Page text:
Rishi Sunak has said he will cut the basic rate of income tax from 20% to 16% by the end of the next parliament if he becomes prime minister.
This would amount to a 20% tax reduction, he said – the “largest cut to income tax in 30 years”.
But supporters of his Tory rival Liz Truss have accused the ex-chancellor of a U-turn on the issue and said that people cannot wait for tax cuts.
Conservative Party members will start receiving ballot papers later.
The winner of the leadership contest will be announced on 5 September, with Mr Sunak and Ms Truss competing for the No 10 job.
Mr Sunak said the policy is part of his “radical” tax vision, but it builds on his previously-announced 1p cut to income tax in April 2024.
He said he will take a further 3p off by the end of the next parliament, which could be as late as December 2029.
Supporters of Ms Truss said she would “cut taxes in seven weeks, not seven years”, as she has pledged to scrap April’s National Insurance rise, cancel a planned corporation tax rise and temporarily suspend green levies on energy bills.
‘Controlling inflation before cutting taxes’
In announcing his latest tax policy, Mr Sunak emphasised the need to control inflation before cutting taxes, adding that doing so now would make the situation worse and “endanger people’s mortgages”.
He told BBC Radio 4’s Today programme: “I want to make sure that we can pay for it, I want to make sure that we can do it alongside growing the economy.”
He said that his income tax cut pledge was “entirely consistent” with his campaign so far and denied that his plan was aimed solely to boost support for his campaign.
“I don’t think embarking on a spree of excessive borrowing at a time when inflation and interest rates are already on the rise would be wise,” Mr Sunak said.
Taxes have dominated the Tory leadership race, with the candidates clashing during the debates.
Last week, Ms Truss said tax rises brought in by Mr Sunak would lead to a recession – but Mr Sunak told the foreign secretary that her tax cut plan would “tip millions of people into misery” and cost the Conservatives the next election.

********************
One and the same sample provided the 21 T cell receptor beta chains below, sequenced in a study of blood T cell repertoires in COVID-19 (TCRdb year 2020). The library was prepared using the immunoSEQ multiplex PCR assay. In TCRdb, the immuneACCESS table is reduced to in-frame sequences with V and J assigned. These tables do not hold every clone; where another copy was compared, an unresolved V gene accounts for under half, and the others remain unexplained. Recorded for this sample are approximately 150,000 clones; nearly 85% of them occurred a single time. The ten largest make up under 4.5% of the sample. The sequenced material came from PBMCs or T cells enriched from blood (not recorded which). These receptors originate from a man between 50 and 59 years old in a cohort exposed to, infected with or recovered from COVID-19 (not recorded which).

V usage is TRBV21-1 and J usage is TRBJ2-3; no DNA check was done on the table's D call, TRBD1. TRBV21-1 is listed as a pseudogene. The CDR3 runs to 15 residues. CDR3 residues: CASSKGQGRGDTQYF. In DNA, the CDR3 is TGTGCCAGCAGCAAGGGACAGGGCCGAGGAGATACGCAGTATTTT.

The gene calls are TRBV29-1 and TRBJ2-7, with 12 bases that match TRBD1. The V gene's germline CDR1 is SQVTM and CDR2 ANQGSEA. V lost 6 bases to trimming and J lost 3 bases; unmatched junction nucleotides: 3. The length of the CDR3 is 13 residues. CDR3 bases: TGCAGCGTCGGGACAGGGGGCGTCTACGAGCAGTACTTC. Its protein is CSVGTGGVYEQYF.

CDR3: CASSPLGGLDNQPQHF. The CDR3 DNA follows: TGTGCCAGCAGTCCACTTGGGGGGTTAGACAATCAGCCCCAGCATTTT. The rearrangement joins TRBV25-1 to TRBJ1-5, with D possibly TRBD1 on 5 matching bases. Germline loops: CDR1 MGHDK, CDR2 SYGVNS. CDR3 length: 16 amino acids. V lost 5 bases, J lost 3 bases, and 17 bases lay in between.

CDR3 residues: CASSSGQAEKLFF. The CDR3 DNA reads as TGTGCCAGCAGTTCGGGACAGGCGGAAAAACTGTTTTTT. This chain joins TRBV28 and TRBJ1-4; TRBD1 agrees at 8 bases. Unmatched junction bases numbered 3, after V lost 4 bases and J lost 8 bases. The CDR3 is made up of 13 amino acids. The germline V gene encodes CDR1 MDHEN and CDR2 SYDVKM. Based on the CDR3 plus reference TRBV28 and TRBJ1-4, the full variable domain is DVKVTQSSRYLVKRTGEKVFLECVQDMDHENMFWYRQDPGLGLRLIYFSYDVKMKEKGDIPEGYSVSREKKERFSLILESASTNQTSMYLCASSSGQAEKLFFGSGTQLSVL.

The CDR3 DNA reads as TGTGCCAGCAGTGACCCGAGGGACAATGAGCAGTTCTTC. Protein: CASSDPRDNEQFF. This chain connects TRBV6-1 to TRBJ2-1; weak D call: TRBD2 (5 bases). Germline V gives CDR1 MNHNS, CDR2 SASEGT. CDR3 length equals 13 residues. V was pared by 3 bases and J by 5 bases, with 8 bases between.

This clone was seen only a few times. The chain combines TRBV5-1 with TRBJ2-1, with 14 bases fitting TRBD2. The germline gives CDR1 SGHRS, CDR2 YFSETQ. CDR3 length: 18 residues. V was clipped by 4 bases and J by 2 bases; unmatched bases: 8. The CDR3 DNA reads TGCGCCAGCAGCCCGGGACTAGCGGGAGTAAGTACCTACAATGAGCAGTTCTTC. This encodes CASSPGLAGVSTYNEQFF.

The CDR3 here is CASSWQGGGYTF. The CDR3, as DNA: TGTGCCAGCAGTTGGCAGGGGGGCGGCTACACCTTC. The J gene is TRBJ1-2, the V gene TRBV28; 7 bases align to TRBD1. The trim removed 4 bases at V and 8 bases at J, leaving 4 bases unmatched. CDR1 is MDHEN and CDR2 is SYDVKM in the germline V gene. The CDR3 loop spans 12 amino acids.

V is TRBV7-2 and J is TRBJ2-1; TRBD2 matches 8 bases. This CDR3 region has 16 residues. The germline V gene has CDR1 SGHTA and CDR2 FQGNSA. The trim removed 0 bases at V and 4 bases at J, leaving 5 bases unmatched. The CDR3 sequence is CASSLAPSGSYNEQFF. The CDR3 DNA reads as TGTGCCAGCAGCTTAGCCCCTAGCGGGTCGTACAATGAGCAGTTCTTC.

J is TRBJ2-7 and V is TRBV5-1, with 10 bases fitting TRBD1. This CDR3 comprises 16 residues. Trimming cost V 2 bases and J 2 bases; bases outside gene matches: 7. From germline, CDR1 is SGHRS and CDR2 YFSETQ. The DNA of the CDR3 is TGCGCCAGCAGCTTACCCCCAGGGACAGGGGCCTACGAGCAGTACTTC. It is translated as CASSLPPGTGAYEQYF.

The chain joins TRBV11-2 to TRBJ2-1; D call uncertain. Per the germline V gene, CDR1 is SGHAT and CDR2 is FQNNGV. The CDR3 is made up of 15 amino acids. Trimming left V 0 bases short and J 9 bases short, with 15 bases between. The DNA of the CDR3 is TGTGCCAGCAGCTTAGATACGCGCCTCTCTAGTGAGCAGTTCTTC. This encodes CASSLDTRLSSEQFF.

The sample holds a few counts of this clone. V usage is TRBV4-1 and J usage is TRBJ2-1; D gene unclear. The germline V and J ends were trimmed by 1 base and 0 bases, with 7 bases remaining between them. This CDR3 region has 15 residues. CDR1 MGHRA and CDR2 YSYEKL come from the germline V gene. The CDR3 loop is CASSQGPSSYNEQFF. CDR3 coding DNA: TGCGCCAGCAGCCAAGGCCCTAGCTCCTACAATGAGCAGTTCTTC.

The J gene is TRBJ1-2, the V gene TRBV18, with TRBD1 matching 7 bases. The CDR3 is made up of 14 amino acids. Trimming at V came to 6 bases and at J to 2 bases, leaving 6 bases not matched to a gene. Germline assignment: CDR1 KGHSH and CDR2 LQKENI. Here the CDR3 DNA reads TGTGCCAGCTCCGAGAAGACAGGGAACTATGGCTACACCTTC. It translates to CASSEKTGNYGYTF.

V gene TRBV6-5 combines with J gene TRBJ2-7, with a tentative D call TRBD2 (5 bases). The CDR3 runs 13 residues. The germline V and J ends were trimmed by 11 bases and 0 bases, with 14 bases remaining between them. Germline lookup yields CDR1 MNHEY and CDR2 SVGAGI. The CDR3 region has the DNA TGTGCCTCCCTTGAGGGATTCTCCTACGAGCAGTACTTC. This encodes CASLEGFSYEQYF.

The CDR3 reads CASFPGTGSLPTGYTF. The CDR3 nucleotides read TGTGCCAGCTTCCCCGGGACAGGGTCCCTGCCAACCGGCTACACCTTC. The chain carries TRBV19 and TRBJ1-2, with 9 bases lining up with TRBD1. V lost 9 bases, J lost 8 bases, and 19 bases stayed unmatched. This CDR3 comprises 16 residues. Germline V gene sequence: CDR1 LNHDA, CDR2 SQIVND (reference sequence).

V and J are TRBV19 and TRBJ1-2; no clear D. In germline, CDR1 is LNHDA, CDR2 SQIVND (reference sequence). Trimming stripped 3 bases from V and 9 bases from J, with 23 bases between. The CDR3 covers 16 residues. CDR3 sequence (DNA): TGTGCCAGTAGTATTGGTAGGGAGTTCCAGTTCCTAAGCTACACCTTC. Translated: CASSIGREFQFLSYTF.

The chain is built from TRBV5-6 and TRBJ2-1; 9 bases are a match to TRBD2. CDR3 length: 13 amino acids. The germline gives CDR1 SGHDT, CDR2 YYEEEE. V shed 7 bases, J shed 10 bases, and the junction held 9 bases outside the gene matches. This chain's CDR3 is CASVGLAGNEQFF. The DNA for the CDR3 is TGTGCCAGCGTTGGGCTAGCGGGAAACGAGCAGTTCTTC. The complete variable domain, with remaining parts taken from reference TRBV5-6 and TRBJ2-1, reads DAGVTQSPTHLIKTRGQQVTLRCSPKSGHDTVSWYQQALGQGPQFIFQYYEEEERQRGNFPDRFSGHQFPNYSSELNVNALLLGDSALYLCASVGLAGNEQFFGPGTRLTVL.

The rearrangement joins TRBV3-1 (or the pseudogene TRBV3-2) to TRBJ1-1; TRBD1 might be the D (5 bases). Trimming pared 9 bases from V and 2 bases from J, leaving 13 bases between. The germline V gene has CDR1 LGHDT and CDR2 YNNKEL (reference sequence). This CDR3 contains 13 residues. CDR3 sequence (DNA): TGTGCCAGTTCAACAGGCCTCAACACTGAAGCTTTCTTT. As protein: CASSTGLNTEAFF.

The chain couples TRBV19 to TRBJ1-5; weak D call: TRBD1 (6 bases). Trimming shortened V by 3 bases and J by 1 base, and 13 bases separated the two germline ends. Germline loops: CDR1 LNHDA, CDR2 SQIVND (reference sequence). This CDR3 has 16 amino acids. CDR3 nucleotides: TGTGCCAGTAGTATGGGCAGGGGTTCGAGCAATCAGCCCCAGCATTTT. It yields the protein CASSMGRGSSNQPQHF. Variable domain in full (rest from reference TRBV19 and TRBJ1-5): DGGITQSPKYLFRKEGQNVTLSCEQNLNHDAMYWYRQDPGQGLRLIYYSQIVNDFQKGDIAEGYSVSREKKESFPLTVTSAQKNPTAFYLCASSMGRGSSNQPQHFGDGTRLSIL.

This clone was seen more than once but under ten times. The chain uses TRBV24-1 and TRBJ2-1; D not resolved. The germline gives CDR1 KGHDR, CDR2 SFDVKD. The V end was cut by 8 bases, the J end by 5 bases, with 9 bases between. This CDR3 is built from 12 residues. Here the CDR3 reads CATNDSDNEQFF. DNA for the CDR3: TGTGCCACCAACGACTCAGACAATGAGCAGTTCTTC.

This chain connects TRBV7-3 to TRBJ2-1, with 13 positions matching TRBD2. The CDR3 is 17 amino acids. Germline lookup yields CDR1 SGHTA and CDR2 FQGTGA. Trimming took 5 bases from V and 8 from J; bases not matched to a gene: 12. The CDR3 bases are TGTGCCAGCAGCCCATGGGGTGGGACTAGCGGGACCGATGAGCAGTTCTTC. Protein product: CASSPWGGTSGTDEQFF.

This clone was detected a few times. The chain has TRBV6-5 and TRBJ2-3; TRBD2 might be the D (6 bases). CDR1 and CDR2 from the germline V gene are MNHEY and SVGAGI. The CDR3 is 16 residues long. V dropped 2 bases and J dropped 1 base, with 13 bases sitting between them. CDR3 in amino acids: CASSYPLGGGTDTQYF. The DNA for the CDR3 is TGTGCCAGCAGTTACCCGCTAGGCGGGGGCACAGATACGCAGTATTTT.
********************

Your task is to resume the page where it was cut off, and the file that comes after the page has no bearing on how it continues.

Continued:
Chief Secretary to the Treasury Simon Clarke, who worked closely with Mr Sunak but is now backing Ms Truss, said: “We cannot afford to wait to help families, they need support now. Liz will cut taxes in seven weeks, not seven years.”
A source in Truss’ camp said: “It’s welcome that Rishi has performed another U-turn on cutting tax, it’s only a shame he didn’t do this as chancellor when he repeatedly raised taxes.
“He has also made it conditional on getting growth first – knowing full well that his corporation tax rises are contractionary.”
In addition to taxation, the candidates’ records in government have been under scrutiny.
Answering claims that he was “backstabber”, a reference to his resignation from Boris Johnson’s cabinet, Mr Sunak told the Today programme that there was a risk of fellow MPs looking back at the last few months with “rose-tinted glasses”.
He said that the government had “found itself on the wrong side of a very serious ethical issue”, adding that more than 60 MPs had resigned.
“After a lot of deliberation and months of standing by the PM, I was one of them,” he said, also citing a difference of opinions on the economy.
As ballot papers start dropping through the letterboxes of Conservative members, it’s widely accepted that Liz Truss is ahead.
She had some significant, high-profile endorsements at the weekend to add to her sense of momentum.
But Rishi Sunak’s team are adamant they are still in the race. Tory MPs I’ve spoken to in recent days highlight that many members are still making their minds up.
Mr Sunak has been on the back foot when it comes to tax policy. His pitch for caution has been too pessimistic, his critics say.
He will be hoping that his pledge today will do something to address that.
He wants to be seen as an instinctive low tax Tory – who will reduce them when it’s safe to do so.
But he is facing criticism from some who think he is changing plans to reflect the debate.
He was criticised last week for announcing cuts to VAT on fuel – which he didn’t introduce when he was chancellor.
Sources close to Liz Truss accuse him of “flip-flopping” again today on tax.
More MPs have revealed who they are supporting in the leadership contest.
Chancellor Nadhim Zahawi, who replaced Mr Sunak in No 11 when the leadership hopeful resigned from Boris Johnson’s cabinet last month, is backing Ms Truss.
Mr Zahawi – who put himself forward for the top job before crashing out at an early stage – said “we need a ‘booster’ attitude to the economy, not a ‘doomster’ one”.
“We are in a national economic emergency, and we need more than words. We need delivery, and Liz will be the delivery prime minister,” Mr Zahawi wrote in the Daily Telegraph.
In response, Mr Sunak told the Today programme that he wanted to do something “radical and different”, adding that he “ripped up the rule book” on fiscal policy during the pandemic.
In other pledges, Ms Truss also promised to tackle the labour shortages in farming, with a short-term expansion to the seasonal workers scheme.
Meanwhile, Damian Green, chair of the One Nation Conservatives group of Tory MPs, has come out in support of Mr Sunak.
“Rishi can actually conjure up a solution which makes a real difference to the lives of millions of people and that’s what I think we need in the next prime minister,” Mr Green told Radio 4’s Westminster Hour programme.